NEARLY 10,000 nurses in South Yorkshire could go on strike - potentially crippling the region’s health service - in a row over pensions.
The Royal College of Nursing’s governing council has warned it will ballot its members for industrial action in January if the Government does not engage in ‘credible’ negotiations over pension changes by the end of the year.
The union’s 9,528 members in Sheffield, Rotherham, Barnsley and Doncaster will then have to decide whether to go out on strike for the first time in history.
The RCN’s governing council, which voted unanimously to consider industrial action, said nurses were ‘very angry’ about government plans to raise the retirement age and switch from a final salary scheme to one based on career averages.
But Government ministers say they have modified the plan, with the accrual rate on offer eight per cent higher than that initially proposed.
Under the new plans, pensions would be accrued at a rate of one 60th of an employee’s average salary for each year of work, whereas previously the Government planned to reduce this to one 65th.
The new plan also protects workers within 10 years of retirement from the changes, so they will not have to work longer before being able to retire and will see no decrease in the value of their pension.
Kevin Austerberry, the RCN’s regional director for Yorkshire, told The Star: “Nurses and healthcare assistants take their roles incredibly seriously, so the fact they have asked us to prepare for a ballot on industrial action shows something of the strength of feeling.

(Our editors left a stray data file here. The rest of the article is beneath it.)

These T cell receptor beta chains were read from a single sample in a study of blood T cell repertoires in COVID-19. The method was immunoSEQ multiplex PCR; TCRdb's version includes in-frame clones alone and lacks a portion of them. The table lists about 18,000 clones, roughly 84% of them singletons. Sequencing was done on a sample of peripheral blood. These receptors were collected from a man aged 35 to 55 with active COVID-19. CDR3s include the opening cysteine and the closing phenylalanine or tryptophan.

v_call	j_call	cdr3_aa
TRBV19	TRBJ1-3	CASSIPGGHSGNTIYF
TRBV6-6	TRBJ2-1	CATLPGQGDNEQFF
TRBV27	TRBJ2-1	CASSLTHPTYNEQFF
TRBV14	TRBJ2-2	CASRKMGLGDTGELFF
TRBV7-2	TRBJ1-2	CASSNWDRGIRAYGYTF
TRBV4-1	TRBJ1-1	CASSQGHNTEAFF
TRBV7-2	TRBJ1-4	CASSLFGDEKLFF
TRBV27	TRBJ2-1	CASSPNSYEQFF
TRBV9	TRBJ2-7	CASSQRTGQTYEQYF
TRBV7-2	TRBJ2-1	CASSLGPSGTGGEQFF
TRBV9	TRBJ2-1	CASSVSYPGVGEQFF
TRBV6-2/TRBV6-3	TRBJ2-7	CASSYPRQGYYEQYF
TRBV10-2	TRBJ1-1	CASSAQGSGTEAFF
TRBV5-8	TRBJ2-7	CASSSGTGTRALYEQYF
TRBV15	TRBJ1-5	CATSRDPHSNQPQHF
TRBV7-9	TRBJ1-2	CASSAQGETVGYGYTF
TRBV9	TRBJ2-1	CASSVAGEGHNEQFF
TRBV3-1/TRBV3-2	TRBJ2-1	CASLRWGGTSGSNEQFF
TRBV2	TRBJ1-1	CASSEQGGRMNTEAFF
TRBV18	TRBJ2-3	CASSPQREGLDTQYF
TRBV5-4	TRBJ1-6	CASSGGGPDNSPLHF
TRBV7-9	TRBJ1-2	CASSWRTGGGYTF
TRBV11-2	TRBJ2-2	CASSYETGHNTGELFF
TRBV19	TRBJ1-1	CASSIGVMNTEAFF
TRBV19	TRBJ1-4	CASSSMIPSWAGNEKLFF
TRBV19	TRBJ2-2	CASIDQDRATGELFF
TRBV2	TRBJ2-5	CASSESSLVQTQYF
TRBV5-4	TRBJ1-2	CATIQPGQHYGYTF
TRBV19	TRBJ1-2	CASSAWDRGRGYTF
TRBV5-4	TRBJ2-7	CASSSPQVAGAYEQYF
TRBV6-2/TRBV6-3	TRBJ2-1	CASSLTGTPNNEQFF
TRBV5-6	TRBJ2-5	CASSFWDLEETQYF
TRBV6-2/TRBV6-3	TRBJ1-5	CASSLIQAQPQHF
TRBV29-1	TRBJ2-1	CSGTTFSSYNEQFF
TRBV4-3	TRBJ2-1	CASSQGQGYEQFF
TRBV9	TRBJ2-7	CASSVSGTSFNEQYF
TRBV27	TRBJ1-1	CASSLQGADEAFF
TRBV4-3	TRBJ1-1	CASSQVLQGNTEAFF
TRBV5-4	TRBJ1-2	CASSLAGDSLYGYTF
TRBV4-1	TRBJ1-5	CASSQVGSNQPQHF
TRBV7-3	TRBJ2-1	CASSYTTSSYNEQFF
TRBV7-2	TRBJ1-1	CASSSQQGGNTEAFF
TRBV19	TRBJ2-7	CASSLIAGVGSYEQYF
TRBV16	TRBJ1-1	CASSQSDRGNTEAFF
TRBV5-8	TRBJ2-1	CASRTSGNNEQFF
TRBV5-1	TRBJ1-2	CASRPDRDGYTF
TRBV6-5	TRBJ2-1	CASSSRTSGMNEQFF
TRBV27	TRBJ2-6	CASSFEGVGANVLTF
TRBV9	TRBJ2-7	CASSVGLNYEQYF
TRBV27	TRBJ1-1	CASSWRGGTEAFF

“We are doing all we can to protect our members.
“We believe members’ serious concerns over the Government’s pension proposals must be addressed in a credible way through continued negotiations.
“If negotiations fail by the end of December, council will authorise a ballot on industrial action at a meeting in January.”
He added: “Nurses aren’t asking for the world, but a fair pension, as agreed in 2008, offers nurses a dignified, but not lavish provision for their retirement.
“Nurses are asking only for something they have worked hard for - a fair pension in retirement. When you keep asking people to work longer, pay more, and still end up with less, something has to give.”
Professor Kath McCourt, chair of RCN council, added: “We as nurses would not take an unprecedented step over industrial action lightly, but the feeling is such that we will now move towards a ballot of our members in the new year if negotiations fail.”
Health minister Simon Burns urged NHS workers to ‘think carefully about the effect of any action they may be considering on patients’.